By David M. Simon
Contrived illegal immigration crises, like the recent caravan of Central Americans demanding immigrant status, harm prospects for much needed legislation to increase legal immigration. They make even the strongest advocates for increased legal immigration feel that foreigners are attempting to take away from Americans their right to determine the nation’s immigration policy.
The case for increasing legal immigration is strong. Decades of data and comprehensive economic analysis, including research by the late economist Julian Simon and more recently by the National Academies of Sciences, Engineering, and Medicine, show that immigration improves our economy. Immigrants work more, save more, and start more businesses per person than native-born Americans. They raise the overall incomes of native-born Americans. And, particularly through the taxes they pay, they have an overall positive impact on the public coffers. Their positive impact on federal government finances is greater than their negative impact on state and local government finances.
Immigrants are a boon to America, but a decision to increase legal immigration must be made by Americans through their elected representatives, not by foreigners seeking immigrant status. I have sympathy for the plight of foreigners in distress who respectfully ask to be granted the privilege of immigrating to the United States. I hope our government grants their requests. But when they instead insist that they must be permitted to immigrate here, it makes me feel that they are seeking to usurp our rights as American citizens to determine the nation’s immigration policy.
If I, as an advocate for increased legal immigration, feel this way watching a contrived illegal immigration crisis like the recent caravan of Central Americans demanding immigrant status, I’m confident that many millions of other Americans, many of whom are less supportive of increasing legal immigration, feel the same way. The result is yet more resistance to legislation to increase legal immigration.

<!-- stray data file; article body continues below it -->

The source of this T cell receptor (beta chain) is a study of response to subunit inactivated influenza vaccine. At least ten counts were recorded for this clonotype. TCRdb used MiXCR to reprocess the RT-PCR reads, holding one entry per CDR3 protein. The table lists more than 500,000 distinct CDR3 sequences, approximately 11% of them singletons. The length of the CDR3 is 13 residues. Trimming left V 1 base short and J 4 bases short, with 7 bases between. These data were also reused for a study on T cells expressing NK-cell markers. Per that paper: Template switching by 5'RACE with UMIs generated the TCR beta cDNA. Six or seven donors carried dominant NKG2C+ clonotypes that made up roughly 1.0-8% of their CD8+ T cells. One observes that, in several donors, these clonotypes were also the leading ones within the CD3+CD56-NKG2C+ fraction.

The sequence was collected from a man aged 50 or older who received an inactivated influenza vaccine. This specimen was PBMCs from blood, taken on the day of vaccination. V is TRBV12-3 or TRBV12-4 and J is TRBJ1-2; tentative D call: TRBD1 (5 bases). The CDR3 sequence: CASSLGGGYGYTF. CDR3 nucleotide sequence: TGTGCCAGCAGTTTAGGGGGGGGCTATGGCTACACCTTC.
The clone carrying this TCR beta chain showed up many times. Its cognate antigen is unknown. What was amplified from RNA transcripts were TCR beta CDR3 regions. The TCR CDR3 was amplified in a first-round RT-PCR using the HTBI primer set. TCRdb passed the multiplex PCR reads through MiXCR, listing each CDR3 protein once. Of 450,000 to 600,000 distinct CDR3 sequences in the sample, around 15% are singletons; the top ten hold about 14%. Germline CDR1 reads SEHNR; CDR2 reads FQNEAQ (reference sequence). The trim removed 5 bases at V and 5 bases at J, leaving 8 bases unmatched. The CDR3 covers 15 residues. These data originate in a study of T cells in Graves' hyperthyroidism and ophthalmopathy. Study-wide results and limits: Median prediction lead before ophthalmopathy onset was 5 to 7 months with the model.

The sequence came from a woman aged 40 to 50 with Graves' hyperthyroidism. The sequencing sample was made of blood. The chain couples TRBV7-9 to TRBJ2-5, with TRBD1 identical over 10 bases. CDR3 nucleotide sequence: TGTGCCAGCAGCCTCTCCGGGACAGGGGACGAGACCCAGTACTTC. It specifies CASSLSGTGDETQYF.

I have great sympathy for Central Americans who leave their countries to escape persecution. But their need to leave their countries does not mean that they must be granted the privilege of immigrating to the United States.
When I think of their plight, I compare them to Jews in the late nineteenth and early twentieth centuries (including my ancestors), who sought to escape the pogroms of the Russian Empire, and then just before World War II, to flee the Nazis. Many were not permitted to immigrate to the United States. They instead went wherever they could. They went to Great Britain, France, and other Western European countries. They went to Turkish and then British-controlled Palestine. And they went much farther away, to Argentina, China, South Africa, and other distant countries.
Central Americans who need asylum can seek it in nearby Mexico. If Mexico is not acceptable, they also can go to Columbia, Ecuador, Peru, Chile, or other prosperous Latin American countries in our hemisphere where they would not have the additional burden of learning English. The United States is not their only option. Exclusion from the United States does not sentence them to prison or death.
Much needed legislation to increase legal immigration is more likely to gain support and become law if Americans focus on immigrants’ critical role in making our economy grow, their military heroism, and their cultural, artistic, scientific, and athletic contributions. Contrived illegal immigration crises not only distract from this focus, but create a feeling that foreigners are seeking to take away from Americans their right to determine the nation’s immigration policy. Those who hope for increased legal immigration would do well to not encourage the development of illegal immigration crises.
David M. Simon is a lawyer in Chicago. The views expressed in this article are his own and not those of the law firm with which he is affiliated. For more, please see www.dmswritings.com.